Sometimes it seems that everybody and his plumber is writing a mystery novel. These budding Dashiell Hammetts and Agatha Christies churn out a steady slew of books, and while a few of them are gems, most are pure dross. Writing a good mystery, it turns out, is harder than it looks. That's why it's so refreshing to read books written not by eager newcomers, but by masters of the game.
PAPER DOLL, by Robert B. Parker (G. P. Putnam's Sons, 223 pp., $19.95). This is Robert Parker's 20th Spenser novel and, though not one of the best in the series, it is engaging nevertheless. In this tale, private-eye Spenser is hired to track down the killer of Olivia Nelson, a Boston Brahmin who, he soon discovers, was not all she seemed to be. Spenser's investigation takes him out of his usual Boston haunts to a small town in South Carolina (a fictional version of Aiken) where the answer to the riddl e of Olivia's past is.
Along the way, Spenser gets help not only from the usual cast of characters - such as his girlfriend Susan Silverman - but also from a newcomer, detective Lee Farrell. The most interesting passages in this book, as usual, are devoted to the clothes Spenser wears and the meals he cooks. Even if you don't know what fiddle-head ferns are, you'll probably appreciate this laconically written and well-plotted adventure.
DON'T ASK, by Donald E. Westlake (The Mysterious Press, 327 pp., $18.95). "Don't Ask" shows another veteran writer in fine form. The novel features Donald Westlake's usual band of bungling burglars. This time out, they're hired to steal a bone - an ancient saint's relic, actually - that will determine who gets the United Nations General Assembly seat held by a central European state that no longer exists.
As in Westlake's other novels, the burglars at first succeed in getting the loot with an elaborately planned heist. But owing to a last-minute mishap, both the bone and the ring-leader, John Dortmunder, are captured. From there it's a nonstop, breathless chase to the end as the two sides try to steal and resteal the bone from each other. Not only is this funny stuff, it's also a wry commentary on world events today.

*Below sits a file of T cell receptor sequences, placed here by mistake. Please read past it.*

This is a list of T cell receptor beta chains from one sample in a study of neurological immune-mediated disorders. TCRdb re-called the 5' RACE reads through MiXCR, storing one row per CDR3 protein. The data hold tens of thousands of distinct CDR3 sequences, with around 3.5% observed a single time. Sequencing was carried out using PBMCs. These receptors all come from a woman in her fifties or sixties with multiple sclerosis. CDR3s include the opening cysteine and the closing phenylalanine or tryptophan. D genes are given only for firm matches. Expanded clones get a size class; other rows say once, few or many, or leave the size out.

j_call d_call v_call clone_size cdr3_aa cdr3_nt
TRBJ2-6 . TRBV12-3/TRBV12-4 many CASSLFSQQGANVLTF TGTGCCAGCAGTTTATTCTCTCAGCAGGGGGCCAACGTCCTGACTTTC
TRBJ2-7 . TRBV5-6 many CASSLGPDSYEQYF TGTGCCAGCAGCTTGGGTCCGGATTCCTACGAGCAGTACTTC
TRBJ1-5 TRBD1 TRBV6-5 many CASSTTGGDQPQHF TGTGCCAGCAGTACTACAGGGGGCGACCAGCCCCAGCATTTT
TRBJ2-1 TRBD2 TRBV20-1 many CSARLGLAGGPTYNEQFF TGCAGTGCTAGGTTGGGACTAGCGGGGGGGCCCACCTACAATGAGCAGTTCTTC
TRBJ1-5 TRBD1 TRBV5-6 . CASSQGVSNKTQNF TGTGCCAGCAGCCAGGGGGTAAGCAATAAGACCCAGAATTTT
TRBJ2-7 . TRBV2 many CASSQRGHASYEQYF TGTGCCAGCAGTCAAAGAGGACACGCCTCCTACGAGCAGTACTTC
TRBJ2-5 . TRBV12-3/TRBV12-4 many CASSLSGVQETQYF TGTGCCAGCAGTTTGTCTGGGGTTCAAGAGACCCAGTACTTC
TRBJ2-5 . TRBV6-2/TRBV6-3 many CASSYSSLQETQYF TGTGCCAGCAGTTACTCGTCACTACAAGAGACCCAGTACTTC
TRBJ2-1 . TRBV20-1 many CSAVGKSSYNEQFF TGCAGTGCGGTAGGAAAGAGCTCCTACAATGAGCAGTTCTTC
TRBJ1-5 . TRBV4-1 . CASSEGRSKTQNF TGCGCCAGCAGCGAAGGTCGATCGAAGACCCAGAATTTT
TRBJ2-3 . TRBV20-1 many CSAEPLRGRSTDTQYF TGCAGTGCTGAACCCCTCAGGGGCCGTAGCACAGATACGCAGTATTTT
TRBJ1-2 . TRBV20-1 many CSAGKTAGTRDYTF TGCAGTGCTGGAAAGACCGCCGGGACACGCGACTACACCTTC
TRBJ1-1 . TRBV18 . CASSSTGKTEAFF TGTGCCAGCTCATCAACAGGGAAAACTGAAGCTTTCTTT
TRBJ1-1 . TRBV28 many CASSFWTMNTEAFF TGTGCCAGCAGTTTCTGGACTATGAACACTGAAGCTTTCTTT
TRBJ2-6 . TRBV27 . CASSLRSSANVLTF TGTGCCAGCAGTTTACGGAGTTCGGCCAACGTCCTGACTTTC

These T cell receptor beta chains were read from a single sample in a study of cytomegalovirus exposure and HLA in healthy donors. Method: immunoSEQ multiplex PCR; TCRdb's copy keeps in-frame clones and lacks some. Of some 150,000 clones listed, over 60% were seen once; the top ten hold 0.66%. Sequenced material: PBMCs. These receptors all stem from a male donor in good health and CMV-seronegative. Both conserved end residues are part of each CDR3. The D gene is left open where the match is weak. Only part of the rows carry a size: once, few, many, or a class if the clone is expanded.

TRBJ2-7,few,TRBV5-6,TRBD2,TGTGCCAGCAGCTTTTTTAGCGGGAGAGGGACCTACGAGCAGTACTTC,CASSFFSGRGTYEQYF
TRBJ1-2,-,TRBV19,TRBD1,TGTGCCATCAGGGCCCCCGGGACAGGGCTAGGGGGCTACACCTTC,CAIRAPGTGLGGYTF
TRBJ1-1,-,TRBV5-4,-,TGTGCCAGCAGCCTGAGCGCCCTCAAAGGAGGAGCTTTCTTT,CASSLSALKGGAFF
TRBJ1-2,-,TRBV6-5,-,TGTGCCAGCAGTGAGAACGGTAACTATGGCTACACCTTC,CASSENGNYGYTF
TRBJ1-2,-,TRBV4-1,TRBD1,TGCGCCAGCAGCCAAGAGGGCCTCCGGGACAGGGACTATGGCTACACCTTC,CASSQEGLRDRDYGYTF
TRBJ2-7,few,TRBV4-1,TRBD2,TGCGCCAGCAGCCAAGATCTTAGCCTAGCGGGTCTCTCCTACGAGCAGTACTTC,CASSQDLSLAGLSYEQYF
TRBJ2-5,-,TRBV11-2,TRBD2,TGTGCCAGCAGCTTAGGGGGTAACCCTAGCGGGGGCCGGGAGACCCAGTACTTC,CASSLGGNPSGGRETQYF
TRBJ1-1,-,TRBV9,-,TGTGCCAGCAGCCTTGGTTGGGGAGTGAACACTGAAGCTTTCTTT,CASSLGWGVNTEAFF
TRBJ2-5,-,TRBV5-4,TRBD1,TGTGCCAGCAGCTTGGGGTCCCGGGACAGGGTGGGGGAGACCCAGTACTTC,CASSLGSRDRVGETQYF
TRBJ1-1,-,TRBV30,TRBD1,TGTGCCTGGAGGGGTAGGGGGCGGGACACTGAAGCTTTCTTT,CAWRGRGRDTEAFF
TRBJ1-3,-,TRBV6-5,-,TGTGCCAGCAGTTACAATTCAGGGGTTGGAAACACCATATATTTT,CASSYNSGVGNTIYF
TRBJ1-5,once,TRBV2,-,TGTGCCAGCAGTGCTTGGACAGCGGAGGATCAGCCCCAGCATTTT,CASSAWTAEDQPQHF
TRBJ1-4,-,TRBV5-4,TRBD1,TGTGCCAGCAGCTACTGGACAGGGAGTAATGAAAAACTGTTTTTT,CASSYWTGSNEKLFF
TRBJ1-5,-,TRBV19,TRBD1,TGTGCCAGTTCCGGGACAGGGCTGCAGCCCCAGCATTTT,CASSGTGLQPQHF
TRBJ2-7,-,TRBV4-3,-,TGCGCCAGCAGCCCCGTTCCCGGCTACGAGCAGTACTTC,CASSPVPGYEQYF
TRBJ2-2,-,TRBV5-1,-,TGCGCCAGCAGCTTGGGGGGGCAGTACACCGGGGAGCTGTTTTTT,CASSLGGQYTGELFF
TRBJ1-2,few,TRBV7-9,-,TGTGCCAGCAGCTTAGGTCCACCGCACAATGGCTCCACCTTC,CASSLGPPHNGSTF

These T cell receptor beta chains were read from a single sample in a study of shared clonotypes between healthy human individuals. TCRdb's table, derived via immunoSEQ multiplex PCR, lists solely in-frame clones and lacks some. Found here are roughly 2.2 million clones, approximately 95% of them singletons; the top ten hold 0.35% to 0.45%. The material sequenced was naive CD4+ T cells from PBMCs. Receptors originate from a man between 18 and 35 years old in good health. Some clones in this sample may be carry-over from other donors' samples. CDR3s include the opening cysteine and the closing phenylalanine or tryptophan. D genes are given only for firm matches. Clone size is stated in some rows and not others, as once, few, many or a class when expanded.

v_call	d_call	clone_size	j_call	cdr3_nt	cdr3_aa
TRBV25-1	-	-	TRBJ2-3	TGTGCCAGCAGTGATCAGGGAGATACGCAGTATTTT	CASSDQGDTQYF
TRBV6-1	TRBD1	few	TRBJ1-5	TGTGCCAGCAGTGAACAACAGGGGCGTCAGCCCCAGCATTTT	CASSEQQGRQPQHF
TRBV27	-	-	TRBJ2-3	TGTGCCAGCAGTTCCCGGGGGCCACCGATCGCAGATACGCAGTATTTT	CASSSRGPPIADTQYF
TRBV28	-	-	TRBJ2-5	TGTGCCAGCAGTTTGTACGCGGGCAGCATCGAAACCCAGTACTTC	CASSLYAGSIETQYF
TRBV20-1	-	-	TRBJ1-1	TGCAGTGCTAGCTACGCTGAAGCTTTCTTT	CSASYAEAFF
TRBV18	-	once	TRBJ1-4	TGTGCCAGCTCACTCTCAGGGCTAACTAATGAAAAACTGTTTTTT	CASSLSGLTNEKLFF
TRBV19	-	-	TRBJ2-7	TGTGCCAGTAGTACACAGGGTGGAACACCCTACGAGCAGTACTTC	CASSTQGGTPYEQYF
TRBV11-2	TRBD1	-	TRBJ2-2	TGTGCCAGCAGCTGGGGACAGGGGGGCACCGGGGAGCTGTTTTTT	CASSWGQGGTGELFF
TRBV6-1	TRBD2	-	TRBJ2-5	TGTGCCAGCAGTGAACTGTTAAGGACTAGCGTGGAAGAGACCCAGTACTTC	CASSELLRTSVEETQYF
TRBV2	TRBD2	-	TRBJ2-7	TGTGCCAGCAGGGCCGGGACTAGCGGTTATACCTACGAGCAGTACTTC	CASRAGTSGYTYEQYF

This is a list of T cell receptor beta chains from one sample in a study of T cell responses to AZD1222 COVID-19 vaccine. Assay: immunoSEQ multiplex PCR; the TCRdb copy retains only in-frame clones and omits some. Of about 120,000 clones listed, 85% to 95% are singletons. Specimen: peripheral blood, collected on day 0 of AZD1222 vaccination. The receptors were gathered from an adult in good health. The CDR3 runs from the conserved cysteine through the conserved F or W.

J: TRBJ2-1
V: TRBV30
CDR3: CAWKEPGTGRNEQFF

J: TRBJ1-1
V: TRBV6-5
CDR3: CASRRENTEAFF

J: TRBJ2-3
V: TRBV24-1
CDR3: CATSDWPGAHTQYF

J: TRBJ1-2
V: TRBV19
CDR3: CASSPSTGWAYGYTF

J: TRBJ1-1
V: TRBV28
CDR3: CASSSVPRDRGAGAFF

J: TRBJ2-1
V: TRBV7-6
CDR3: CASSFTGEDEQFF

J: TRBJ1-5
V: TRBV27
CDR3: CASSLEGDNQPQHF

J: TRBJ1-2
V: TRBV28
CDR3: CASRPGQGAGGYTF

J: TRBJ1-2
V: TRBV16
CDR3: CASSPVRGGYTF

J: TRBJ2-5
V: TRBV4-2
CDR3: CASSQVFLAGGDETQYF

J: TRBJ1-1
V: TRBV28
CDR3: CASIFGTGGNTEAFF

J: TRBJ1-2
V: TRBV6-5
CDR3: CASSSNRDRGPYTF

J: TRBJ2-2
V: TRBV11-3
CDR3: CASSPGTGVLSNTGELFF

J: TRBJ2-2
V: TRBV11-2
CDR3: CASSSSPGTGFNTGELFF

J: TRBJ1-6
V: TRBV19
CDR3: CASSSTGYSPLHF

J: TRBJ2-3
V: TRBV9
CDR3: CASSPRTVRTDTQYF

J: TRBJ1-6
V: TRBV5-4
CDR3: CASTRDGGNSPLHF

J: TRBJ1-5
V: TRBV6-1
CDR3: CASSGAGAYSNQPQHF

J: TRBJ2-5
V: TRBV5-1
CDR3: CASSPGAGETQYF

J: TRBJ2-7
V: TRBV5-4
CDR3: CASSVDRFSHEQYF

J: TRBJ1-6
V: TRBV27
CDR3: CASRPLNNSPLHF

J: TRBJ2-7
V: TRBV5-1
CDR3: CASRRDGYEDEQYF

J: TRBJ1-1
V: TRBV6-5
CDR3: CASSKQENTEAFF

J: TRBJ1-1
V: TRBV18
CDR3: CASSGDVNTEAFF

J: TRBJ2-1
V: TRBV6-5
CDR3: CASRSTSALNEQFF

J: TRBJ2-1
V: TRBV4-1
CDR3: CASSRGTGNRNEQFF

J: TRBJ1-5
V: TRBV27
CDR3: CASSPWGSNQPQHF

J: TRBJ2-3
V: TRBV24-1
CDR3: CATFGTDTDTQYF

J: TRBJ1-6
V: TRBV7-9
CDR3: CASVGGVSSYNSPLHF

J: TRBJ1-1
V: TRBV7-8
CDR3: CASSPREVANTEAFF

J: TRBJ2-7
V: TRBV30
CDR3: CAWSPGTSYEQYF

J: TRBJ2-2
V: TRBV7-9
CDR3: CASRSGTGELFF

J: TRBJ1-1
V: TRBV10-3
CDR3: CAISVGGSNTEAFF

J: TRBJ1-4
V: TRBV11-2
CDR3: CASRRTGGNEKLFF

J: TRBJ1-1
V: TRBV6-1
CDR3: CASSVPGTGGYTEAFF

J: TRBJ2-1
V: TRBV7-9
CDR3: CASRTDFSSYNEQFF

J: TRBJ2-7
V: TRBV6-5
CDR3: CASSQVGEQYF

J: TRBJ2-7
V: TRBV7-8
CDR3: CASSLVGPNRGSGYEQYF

`J' IS FOR JUDGMENT, by Sue Grafton (Henry Holt and Co., 288 pp., $21.95). Sue Grafton's latest thriller is a below-par performance. But even below-par Sue Grafton isn't bad. In " `J' is for Judgment," gumshoe Kinsey Millhone is hired by an insurance company to locate Wendell Jaffe, a businessman who had disappeared after a real-estate deal gone sour. As she pursues Jaffe from Mexico to California, the orphaned Kinsey has a bittersweet meeting with her long-lost relatives. A little bit of this goes a lon g way.
BLUE HEARTS, by Jim Lehrer (Random House, 214 pp., $20). TV newsman Jim Lehrer's current novel is almost a two-character play starring Charles Avenue Henderson, a retired CIA spook who runs a bed-and-breakfast in West Virginia, and Bruce Conn Clark, a former secretary of state who remains a powerful figure in Washington. Before long, Clark is trying to assassinate Henderson - a mystery that provides a sturdy plot on which to hang the author's nice observations of life among Washington movers-and-shakers.
For example, there's a delicious moment when Clark goes to a dinner party and encounters Jonathan Perry, "a lightweight sociology professor of no special talent or accomplishment who owned and edited the magazine The New World because his wife was a shoe-company heiress who bought it for him." Hmmmmm, that wouldn't be Martin Peretz, publisher of The New Republic, would it?